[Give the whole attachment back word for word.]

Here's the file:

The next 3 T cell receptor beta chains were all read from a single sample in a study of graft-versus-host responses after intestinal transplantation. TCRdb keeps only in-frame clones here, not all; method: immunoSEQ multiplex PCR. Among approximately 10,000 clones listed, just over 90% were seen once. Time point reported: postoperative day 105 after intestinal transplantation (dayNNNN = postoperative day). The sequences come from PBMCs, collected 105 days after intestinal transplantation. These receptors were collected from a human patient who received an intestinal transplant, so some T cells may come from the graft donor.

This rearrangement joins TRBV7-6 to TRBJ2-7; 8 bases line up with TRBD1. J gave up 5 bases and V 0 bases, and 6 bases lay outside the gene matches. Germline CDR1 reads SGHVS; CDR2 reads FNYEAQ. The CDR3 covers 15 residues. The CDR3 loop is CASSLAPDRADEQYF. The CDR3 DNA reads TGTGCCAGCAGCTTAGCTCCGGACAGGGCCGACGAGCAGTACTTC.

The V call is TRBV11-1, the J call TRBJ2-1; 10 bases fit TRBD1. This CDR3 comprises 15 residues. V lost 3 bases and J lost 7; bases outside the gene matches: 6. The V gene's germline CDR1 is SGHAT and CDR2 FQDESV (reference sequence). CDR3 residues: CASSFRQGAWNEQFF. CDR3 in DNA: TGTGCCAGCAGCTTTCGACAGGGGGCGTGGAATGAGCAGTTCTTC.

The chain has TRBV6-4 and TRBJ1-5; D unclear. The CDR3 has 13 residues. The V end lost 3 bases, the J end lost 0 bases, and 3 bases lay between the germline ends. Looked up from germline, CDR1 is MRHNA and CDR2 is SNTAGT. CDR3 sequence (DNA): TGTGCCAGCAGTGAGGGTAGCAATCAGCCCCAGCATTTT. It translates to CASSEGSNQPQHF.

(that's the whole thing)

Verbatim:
The next 3 T cell receptor beta chains were all read from a single sample in a study of graft-versus-host responses after intestinal transplantation. TCRdb keeps only in-frame clones here, not all; method: immunoSEQ multiplex PCR. Among approximately 10,000 clones listed, just over 90% were seen once. Time point reported: postoperative day 105 after intestinal transplantation (dayNNNN = postoperative day). The sequences come from PBMCs, collected 105 days after intestinal transplantation. These receptors were collected from a human patient who received an intestinal transplant, so some T cells may come from the graft donor.

This rearrangement joins TRBV7-6 to TRBJ2-7; 8 bases line up with TRBD1. J gave up 5 bases and V 0 bases, and 6 bases lay outside the gene matches. Germline CDR1 reads SGHVS; CDR2 reads FNYEAQ. The CDR3 covers 15 residues. The CDR3 loop is CASSLAPDRADEQYF. The CDR3 DNA reads TGTGCCAGCAGCTTAGCTCCGGACAGGGCCGACGAGCAGTACTTC.

The V call is TRBV11-1, the J call TRBJ2-1; 10 bases fit TRBD1. This CDR3 comprises 15 residues. V lost 3 bases and J lost 7; bases outside the gene matches: 6. The V gene's germline CDR1 is SGHAT and CDR2 FQDESV (reference sequence). CDR3 residues: CASSFRQGAWNEQFF. CDR3 in DNA: TGTGCCAGCAGCTTTCGACAGGGGGCGTGGAATGAGCAGTTCTTC.

The chain has TRBV6-4 and TRBJ1-5; D unclear. The CDR3 has 13 residues. The V end lost 3 bases, the J end lost 0 bases, and 3 bases lay between the germline ends. Looked up from germline, CDR1 is MRHNA and CDR2 is SNTAGT. CDR3 sequence (DNA): TGTGCCAGCAGTGAGGGTAGCAATCAGCCCCAGCATTTT. It translates to CASSEGSNQPQHF.